The Hyundai Santa Cruz concept debuted at the 2015 Detroit auto show. A new report suggests that it could become a reality — in some form, at least — in the not-too-distant future.
Concept cars come and go, often leaving nary a trace behind them, but the Hyundai Santa Cruz — a pickup truck styling exercise that debuted at the 2015 Detroit auto show — seems to have been simmering on the back burner all along.
According to a report at Automotive News, the Korean automaker is poised to launch a pickup truck in the United States; to avoid importation tariffs, it would almost certainly need to be built here as well. Hyundai’s Michael O’Brien believes that such a vehicle would create “a whole new class of buyers” for the brand. Still, the automaker is cagey about actually confirming that such a vehicle is on the way — despite earlier reports that a pickup truck had been greenlit.
This isn’t exactly surprising. It took Hyundai a long time to bring out a fully realized modern midsize crossover/SUV, but when the Palisade did arrive, we were suitably impressed. (In fact, even though the Santa Cruz teased a compact pickup for urban-dwelling millennials, we suspect the larger Palisade would form the starting point for an eventual production truck.) Point is, Hyundai seems to be willing to take the time to do things right, which is important when you’re dealing with a crowd as unforgiving as pickup buyers.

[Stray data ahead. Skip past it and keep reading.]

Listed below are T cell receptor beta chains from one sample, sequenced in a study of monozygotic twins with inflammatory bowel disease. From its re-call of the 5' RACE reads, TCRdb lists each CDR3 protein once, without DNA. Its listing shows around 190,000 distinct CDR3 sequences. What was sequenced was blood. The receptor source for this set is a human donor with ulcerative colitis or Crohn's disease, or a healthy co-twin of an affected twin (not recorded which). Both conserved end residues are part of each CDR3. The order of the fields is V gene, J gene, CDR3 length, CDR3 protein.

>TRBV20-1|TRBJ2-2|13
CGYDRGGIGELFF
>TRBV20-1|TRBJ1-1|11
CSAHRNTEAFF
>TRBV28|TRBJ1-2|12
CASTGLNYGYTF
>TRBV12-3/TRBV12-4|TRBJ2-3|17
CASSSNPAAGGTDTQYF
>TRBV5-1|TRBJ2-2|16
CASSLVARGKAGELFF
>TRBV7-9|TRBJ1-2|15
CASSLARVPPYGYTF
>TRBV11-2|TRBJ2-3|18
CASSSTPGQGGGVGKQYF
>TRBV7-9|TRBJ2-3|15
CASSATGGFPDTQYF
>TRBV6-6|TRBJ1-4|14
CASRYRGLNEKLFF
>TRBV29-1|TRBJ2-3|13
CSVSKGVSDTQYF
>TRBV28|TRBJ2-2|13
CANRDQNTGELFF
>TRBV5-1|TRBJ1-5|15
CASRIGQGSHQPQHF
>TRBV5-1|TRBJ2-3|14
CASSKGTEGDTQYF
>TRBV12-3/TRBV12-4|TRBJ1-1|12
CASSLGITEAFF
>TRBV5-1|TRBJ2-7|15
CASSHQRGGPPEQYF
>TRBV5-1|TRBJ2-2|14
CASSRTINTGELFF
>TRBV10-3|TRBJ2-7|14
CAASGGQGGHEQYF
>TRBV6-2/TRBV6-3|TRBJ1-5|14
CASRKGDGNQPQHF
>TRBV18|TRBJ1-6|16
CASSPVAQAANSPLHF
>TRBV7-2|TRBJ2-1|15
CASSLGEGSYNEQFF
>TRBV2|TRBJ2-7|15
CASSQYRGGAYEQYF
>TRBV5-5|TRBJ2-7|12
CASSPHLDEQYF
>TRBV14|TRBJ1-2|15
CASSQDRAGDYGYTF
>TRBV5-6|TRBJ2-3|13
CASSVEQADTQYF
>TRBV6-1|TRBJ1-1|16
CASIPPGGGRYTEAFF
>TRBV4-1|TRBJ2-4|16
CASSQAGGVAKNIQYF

It helps that Hyundai won’t exactly be reinventing the wheel here. Honda has already proved how this can work with the Ridgeline, which is built on the same platform as the Pilot. Volkswagen has also toyed with the idea of a crossover-based pickup for the US market; that truck would likely share underpinnings with the VW Atlas crossover.
The only trouble with these sorts of comfortable, economical crossovers-with-beds is that, just like the station wagon, though they may be perfectly rational on paper, people don’t necessarily make 100 percent rational automotive purchase decisions. As we’ve said about the Ridgeline, unibody crossover-based pickups are well-suited for how many people actually use their trucks, but they’re often at odds with what people are looking for when they go to buy a pickup. It’s not exactly selling in Ford F-150/Ram 1500/Chevrolet Silverado numbers (though to be fair, Honda didn’t expect it to).
So while O’Brien’s statement about a Hyundai pickup bringing in a “new class of buyers” may hold true, that class will inevitably be a tiny fraction of the size of the full-size body-and-frame pickup market.
So what? For those who have a realistic understanding of what they want out of a truck, crunched the numbers and realized that a full-size option is a little too full-sized for them, another manageable, economical pickup option will be welcome news. And if it’s as good as the Palisade, it will give the Ridgeline a run for its money.
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